Compare And Contrast Lamb To The Slaughter And A Jury Of Her Peers

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In the stories, “Lamb to the Slaughter” by Ronald Dahl and “A Jury of Her Peers” by Susan Glaspell, there are undeniable points of comparison and contrast. The stories both have significant titles and include a female killer; however, the stories are set in different time periods and the murderous women have different motives for murder.

To start, both stories have significant titles. In “Lamb to the Slaughter,” the leg of a lamb was used by Mary Maloney to kill her husband. This is ironic in a way because a lamb that has been taken to the slaughter is used to slaughter a man. Similarly, in “A Jury of Her Peers,” the title is important to the story because, in a sense, Minnie was judged by her peers Mrs. Hale and Mrs. Peters. Despite the different titles, they both foreshadow key parts of the story. In Dahl’s article the murder is foreshadowed and in Glaspell’s article, the fate of Mrs. Wright is foreshadowed.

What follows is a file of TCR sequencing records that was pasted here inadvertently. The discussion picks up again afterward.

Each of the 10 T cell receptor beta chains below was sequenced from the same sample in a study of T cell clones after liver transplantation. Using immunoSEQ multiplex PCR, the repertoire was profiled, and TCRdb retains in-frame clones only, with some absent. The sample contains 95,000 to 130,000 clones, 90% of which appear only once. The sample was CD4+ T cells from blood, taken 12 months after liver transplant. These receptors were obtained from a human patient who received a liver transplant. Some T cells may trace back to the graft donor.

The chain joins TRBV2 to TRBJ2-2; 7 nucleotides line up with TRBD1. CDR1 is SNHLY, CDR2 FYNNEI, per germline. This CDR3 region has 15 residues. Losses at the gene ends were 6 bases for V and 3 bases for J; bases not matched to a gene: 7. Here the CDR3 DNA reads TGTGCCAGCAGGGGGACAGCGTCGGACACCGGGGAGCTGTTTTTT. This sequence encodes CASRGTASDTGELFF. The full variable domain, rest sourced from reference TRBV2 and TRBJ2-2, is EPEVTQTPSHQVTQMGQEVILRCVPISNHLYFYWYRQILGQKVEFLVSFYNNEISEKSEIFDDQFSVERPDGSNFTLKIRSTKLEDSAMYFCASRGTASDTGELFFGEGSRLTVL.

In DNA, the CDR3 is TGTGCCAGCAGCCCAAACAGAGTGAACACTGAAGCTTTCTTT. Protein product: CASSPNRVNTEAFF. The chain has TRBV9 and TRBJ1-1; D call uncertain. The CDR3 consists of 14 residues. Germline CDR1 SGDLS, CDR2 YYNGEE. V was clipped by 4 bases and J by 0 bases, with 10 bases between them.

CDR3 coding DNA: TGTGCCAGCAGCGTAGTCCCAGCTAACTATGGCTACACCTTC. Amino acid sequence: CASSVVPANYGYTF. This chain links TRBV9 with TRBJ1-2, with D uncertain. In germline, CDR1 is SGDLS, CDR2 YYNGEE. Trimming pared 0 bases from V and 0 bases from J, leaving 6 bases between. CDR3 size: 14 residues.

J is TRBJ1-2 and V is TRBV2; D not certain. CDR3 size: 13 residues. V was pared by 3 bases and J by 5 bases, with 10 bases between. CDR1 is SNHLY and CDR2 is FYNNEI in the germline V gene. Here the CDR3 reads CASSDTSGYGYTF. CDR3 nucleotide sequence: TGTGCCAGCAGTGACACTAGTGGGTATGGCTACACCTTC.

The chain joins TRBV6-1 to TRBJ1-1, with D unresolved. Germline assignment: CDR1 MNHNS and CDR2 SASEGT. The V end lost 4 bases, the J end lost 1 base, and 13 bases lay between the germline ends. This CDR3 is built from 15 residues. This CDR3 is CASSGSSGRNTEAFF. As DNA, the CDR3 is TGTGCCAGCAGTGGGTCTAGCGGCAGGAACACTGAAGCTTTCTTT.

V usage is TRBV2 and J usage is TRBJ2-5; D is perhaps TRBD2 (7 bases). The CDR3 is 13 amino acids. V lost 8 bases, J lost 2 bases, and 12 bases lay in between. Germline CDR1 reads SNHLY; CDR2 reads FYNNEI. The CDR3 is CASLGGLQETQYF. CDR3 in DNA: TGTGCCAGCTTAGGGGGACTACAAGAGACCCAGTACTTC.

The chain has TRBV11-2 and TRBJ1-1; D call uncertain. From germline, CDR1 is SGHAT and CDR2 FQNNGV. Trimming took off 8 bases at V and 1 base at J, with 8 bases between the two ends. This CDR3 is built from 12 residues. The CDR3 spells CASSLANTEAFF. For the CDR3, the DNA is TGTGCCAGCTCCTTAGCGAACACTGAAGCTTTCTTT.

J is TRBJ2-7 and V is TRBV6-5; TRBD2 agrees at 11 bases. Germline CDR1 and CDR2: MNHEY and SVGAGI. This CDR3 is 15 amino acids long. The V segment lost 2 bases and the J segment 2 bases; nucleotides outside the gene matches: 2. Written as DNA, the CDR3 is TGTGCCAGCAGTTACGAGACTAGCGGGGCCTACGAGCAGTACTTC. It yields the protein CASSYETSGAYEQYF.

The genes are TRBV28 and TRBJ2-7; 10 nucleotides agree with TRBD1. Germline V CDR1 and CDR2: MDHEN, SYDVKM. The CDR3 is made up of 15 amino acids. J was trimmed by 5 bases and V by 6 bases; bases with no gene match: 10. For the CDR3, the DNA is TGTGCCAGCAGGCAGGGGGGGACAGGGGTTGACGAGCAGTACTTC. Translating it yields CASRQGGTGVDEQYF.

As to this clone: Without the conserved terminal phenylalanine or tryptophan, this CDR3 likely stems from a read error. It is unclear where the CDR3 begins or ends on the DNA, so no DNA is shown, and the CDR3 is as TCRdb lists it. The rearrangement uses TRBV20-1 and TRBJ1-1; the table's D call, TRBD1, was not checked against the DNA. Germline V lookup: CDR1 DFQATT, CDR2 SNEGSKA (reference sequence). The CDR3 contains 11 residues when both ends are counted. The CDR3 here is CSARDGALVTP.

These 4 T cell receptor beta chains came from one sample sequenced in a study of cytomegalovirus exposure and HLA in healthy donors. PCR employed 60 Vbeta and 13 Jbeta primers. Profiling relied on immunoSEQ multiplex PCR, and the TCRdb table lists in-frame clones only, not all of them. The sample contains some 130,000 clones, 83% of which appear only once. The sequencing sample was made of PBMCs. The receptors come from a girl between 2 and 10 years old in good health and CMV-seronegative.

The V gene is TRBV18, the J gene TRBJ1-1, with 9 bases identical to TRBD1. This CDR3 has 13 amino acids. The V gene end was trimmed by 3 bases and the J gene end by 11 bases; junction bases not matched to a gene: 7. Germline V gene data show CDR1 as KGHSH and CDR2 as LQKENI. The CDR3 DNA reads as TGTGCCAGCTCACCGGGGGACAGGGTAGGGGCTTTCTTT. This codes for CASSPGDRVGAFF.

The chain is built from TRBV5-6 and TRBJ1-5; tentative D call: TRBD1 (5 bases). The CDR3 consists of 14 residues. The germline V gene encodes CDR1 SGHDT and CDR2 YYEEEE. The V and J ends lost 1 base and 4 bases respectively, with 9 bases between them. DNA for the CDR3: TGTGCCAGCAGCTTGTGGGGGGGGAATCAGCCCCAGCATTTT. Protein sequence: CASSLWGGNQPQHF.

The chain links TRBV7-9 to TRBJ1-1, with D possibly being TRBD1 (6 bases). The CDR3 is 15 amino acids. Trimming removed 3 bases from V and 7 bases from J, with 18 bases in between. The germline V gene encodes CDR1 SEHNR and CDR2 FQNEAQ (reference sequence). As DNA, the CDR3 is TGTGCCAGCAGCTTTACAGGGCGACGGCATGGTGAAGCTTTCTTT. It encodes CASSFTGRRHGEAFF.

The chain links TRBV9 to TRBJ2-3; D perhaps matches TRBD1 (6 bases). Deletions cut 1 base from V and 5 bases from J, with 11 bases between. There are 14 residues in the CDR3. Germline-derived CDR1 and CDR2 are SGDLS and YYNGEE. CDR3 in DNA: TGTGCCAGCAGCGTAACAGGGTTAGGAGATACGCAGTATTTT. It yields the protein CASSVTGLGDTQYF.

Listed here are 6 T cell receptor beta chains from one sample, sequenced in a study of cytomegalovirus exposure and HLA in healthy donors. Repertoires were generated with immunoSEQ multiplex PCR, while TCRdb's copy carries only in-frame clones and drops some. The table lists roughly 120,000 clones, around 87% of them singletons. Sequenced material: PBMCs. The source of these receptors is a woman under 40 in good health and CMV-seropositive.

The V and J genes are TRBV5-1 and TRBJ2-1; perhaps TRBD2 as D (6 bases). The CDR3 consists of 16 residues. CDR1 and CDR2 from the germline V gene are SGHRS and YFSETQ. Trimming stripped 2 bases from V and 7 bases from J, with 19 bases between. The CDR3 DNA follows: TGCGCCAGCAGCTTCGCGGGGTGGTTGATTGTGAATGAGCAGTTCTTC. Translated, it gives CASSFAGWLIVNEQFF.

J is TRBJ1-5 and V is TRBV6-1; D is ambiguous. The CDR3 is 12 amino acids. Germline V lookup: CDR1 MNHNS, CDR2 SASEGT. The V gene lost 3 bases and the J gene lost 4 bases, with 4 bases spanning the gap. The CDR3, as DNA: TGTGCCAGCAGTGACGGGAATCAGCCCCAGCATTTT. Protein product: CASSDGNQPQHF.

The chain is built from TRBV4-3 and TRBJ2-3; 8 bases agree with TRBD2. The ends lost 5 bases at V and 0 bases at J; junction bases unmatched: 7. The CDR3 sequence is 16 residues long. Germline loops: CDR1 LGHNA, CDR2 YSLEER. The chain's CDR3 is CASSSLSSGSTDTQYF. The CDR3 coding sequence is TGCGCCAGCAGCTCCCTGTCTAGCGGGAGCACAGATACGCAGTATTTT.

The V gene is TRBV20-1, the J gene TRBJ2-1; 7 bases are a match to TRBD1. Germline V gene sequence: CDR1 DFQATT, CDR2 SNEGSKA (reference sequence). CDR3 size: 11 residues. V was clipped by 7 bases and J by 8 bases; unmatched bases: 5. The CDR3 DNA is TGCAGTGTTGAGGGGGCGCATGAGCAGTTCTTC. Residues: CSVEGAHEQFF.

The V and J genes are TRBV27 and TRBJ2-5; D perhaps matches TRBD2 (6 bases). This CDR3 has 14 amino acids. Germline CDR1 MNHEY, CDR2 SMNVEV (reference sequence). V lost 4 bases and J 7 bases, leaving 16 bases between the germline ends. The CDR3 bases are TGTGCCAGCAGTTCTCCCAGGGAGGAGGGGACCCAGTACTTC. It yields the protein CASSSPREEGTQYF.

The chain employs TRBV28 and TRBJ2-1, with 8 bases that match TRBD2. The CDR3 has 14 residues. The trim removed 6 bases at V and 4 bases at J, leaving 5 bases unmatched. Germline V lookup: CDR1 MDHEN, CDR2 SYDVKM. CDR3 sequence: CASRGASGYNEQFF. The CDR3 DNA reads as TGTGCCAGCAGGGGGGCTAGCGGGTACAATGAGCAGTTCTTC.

Adding on, in both stories, the authors had a woman murder her husband. Mary Maloney, Dahl’s main character, was sixth months pregnant when her husband told her he was going to leave her. In Glaspell’s story, Minnie Foster’s husband held no respect for her, killed her love of life, and eventually ripped her apart by killing her bird. Being the weaker sex, both Mary and Minnie were at the mercy of their
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In “Lamb to the Slaughter,” Mary Maloney’s sudden taste for murder derives from her husband telling her he was going to leave her for another woman. Being six months pregnant, Mrs. Maloney was furious. On the flip side, in “A Jury of Her Peers,” Minnie Foster yearns for vengeance because her husband killed her bird. In a sense, Mr. Wright killed Minnie. Although it does not directly state that Mr. Wright killed the bird, you can infer that he did because he was clearly a terrible husband to Minnie, sucking the life out of

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